Continually rejecting expert opinions causes harm

I applaud The Hinsdalean’s admonishment (Oct. 21 editorial) of the new District 86 board members’ apparent disdain for the administration’s expert judgment on curriculum and grading matters.

Innovation is needed more than ever in these rapidly changing technological times. My 50 years in complex litigation and working with employers, licensing and credentialing organizations in the health care professions and schools on assessment and testing issues, as well as teaching in law and business school, have convinced me that an integrated approach to science and math, with a heavier emphasis on skills training for practical applications, provides the most useful education.

As to the recent proposal to deemphasize the weight of homework on overall course grading, I do not pretend to have an especially informed opinion. However, from my teaching and consultation on testing issues, I can say that consistent and fair evaluation of homework is very difficult and that standardized testing is the fairest and most accurate assessment of measured ability or mastery. Moreover, high school homework often reflects substantive parental input. Ensuring completion of homework is the parents’ responsibility; evaluation is the school’s role.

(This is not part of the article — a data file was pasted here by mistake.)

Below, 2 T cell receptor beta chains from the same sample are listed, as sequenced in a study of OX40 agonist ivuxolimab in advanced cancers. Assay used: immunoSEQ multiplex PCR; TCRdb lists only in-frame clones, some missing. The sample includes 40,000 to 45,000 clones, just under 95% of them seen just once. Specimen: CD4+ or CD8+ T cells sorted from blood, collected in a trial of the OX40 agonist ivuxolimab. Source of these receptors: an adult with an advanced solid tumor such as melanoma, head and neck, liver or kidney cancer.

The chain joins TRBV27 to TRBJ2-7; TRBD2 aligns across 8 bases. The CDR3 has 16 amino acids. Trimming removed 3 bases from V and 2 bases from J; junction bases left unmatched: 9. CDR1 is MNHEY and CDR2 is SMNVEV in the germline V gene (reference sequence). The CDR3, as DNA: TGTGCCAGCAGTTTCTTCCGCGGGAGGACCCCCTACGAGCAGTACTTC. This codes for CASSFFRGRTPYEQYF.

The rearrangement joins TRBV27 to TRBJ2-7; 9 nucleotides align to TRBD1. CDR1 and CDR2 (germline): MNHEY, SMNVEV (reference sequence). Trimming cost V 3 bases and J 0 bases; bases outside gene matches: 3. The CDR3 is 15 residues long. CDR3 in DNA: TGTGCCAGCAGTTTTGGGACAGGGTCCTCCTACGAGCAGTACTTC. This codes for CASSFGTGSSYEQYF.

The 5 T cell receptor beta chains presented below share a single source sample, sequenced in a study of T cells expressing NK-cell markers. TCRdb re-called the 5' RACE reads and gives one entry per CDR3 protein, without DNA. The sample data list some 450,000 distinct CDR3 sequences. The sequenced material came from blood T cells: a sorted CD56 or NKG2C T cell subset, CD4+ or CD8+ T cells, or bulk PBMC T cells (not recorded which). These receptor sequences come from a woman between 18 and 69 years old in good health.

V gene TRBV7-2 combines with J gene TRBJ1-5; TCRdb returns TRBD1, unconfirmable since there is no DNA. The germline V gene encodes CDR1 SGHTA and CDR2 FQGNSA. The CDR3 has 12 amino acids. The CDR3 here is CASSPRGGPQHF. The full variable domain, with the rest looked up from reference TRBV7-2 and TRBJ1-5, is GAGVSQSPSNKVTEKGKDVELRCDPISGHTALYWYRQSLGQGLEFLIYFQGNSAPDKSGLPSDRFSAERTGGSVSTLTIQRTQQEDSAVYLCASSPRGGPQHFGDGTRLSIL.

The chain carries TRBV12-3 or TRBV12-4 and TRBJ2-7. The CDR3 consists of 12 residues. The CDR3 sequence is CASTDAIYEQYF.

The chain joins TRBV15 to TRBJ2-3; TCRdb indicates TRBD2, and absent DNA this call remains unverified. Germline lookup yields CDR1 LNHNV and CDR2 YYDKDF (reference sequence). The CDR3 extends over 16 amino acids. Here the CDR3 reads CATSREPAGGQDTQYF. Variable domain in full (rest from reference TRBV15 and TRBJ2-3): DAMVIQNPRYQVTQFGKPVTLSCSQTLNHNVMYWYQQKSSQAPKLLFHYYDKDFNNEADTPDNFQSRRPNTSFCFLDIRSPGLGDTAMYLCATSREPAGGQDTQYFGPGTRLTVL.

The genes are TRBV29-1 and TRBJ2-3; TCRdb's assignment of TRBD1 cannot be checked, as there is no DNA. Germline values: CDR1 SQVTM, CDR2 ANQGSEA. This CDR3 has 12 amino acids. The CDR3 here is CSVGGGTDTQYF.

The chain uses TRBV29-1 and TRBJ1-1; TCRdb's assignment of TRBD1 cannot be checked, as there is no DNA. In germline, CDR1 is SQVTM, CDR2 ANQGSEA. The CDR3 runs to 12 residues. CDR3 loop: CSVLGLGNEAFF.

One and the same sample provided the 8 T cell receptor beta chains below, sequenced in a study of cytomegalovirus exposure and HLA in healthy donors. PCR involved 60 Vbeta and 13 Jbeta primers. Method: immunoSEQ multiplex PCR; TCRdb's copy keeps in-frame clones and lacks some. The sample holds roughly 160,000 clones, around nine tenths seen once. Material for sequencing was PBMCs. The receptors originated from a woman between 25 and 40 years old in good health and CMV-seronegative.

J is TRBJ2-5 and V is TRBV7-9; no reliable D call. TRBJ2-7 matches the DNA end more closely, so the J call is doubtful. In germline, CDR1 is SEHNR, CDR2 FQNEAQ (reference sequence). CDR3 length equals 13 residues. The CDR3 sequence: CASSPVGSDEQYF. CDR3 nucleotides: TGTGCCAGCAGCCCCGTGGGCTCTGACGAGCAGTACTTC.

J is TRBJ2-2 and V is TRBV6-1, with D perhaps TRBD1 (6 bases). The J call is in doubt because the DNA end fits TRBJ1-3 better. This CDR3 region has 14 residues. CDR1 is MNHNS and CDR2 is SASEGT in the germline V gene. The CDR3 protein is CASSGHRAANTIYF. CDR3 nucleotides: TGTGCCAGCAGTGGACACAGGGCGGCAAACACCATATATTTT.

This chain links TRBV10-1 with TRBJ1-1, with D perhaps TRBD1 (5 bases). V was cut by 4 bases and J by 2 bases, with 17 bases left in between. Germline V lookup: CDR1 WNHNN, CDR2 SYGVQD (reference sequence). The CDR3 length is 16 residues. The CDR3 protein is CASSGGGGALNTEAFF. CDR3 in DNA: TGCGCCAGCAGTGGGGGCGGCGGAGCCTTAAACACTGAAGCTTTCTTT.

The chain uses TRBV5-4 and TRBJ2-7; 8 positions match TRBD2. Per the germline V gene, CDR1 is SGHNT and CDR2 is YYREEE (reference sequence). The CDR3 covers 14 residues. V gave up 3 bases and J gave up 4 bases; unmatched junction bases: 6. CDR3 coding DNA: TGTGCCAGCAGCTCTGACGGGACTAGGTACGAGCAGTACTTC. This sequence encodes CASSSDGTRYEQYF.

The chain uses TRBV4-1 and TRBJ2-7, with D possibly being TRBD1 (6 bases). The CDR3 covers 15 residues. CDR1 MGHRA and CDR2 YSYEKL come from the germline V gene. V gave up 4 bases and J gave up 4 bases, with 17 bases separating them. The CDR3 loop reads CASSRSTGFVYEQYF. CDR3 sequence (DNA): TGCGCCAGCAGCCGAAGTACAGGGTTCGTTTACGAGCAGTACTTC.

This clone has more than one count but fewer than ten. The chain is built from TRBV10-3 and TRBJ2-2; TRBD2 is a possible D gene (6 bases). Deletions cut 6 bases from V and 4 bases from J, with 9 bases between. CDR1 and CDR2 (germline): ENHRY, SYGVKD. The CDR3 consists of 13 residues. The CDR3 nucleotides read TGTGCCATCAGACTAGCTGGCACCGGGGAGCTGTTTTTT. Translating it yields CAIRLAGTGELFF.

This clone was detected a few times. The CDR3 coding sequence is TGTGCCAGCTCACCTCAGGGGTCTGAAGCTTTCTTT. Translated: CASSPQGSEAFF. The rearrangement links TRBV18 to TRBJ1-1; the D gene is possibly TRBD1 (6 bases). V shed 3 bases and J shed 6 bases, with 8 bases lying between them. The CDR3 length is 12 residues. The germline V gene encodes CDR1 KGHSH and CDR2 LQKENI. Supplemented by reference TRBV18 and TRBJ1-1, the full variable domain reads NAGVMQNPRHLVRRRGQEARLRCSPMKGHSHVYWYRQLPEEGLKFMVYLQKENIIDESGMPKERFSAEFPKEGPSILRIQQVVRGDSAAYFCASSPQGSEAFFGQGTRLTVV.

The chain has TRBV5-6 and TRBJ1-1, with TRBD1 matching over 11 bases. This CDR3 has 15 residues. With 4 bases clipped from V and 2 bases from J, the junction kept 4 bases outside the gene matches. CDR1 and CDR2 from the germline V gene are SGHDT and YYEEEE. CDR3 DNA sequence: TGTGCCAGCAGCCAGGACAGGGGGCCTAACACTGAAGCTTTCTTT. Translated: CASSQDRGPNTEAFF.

I do not argue against community debate, especially on social issues, consistent with academic freedom of speech. But a continued rejection of the professional educators’ expert advice on curriculum and teaching methodology will inevitably make it more difficult to attract and retain the best qualified staff, leading to a deterioration in the quality of the schools. And it provides the wrong example to our children in the pursuit of their education. — Thomas Abram, Hinsdale